HIS KIND OF TROUBLE

Five years ago, Monica and Calum shared some scorching hot kisses at an inappropriate moment, but Monica has changed her ways and sworn off bad boys, so when Calum comes back to Las Vegas, she wants nothing to do with him—or so she claims.

Monica Campbell used to be a wild child, but she’s done with all that. She’s settled down into a new life, a great job, and a strong relationship. She’s ready to face the world in her business suits and sensible shoes, and if she’s not exactly happy, at least she’s making a difference working for her mother’s foundation and putting her organizational and people skills to good use. So when Calum Hughes motors back into Vegas after five years, she’s determined to avoid him like the plague. Except that they keep running into each other, and their chemistry is hotter than the Mojave desert. And he’s actually a really nice guy, and there’s definitely business left between them. As they fall into an affair, they tell themselves and each other that he’s a wandering player and she’s a recovering poster girl for bad choices, so they have no future together. Except that Calum is discovering that, after a devastating loss, he may want to actually forge some emotional ties, and beneath her straight-laced exterior, Monica is hiding some pretty sexy underwear. With family issues on both sides and complicated emotions of guilt, resentment, and self-recrimination at play, neither Monica nor Calum has much to lose on the surface but plenty to gain if they can readjust their ideas of who they are to access and fulfill long-buried dreams with each other. Some of the devastating secrets are a little overplayed in the buildup, and Monica’s complete suppression of her sensual self seems a little over-the-top given the circumstances. Still, a satisfying read.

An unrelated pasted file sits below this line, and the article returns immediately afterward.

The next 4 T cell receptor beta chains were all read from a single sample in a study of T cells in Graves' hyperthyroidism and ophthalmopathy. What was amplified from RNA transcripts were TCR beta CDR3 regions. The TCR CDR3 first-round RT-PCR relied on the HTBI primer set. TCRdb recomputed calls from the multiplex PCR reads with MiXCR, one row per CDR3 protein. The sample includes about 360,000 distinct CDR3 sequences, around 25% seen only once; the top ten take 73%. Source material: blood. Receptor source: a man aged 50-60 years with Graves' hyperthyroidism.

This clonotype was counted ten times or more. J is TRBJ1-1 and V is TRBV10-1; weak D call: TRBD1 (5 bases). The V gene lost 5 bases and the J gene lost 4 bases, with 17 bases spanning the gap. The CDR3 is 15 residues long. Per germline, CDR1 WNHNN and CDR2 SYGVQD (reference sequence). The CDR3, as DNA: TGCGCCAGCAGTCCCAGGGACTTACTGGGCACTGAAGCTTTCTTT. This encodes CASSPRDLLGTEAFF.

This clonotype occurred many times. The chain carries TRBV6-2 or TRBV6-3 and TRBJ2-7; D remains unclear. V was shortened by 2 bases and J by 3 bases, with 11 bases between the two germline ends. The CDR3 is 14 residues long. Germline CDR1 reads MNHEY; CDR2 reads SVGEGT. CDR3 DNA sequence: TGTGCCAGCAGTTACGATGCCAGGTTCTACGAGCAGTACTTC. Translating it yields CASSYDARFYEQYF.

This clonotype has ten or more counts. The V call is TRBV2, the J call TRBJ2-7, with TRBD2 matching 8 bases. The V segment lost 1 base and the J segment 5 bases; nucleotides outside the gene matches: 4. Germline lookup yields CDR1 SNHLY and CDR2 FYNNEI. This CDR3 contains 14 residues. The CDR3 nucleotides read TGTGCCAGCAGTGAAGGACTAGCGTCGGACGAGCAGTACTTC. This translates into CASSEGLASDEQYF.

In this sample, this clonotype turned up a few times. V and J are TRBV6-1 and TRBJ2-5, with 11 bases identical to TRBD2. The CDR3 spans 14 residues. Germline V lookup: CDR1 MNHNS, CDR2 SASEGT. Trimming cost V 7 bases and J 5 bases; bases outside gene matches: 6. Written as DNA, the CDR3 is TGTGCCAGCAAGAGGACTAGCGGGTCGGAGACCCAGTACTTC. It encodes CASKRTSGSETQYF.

A fun, sexy romp.

Pub Date: Nov. 3, 2015

ISBN: 9781492623472

Page Count: 416

Publisher: Sourcebooks Casablanca

Review Posted Online: Aug. 17, 2015

Kirkus Reviews Issue: Sept. 1, 2015

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A clever, romantic, sexy love story.

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RED, WHITE & ROYAL BLUE

The much-loved royal romance genre gets a fun and refreshing update in McQuiston’s debut.

Alex Claremont-Diaz, son of the American President Ellen Claremont, knows one thing for sure: He hates Henry, the British prince to whom he is always compared. He lives for their verbal sparring matches, but when one of their fights at a royal wedding goes a bit too far, they end up falling into a wedding cake and making tabloid headlines. An international scandal could ruin Alex’s mother’s chances for re-election, so it’s time for damage control. The plan? Alex and Henry must pretend to be best friends, giving the tabloids pictures of their bromance and neutralizing the threat to Ellen's presidency. But after a few photo ops with Henry, Alex starts to realize that the passionate anger he feels toward him might be a cover for regular old passion. There are, naturally, a million roadblocks between their first kiss and their happily-ever-after—how can American political royalty and actual British royalty ever be together? How can they navigate being open about their sexualities (Alex is bisexual; Henry is gay) in their very public and very scrutinized roles? Alex and Henry must decide if they’ll risk their futures, their families, and their careers to take a chance on happiness. Although the story’s premise might be a fantasy—it takes place in a world in which a divorced-mom Texan Democrat won the 2016 election—the emotions are all real. The love affair between Alex and Henry is intense and romantic, made all the more so by the inclusion of their poetic emails that manage to be both funny and steamy. McQuiston’s strength is in dialogue; her characters speak in hilarious rapid-fire bursts with plenty of “likes,” “ums,” creative punctuation, and pop-culture references, sounding like smarter, funnier versions of real people. Although Alex and Henry’s relationship is the heart of the story, their friends and family members are all rich, well-drawn characters, and their respective worlds feel both realistic and larger-than-life.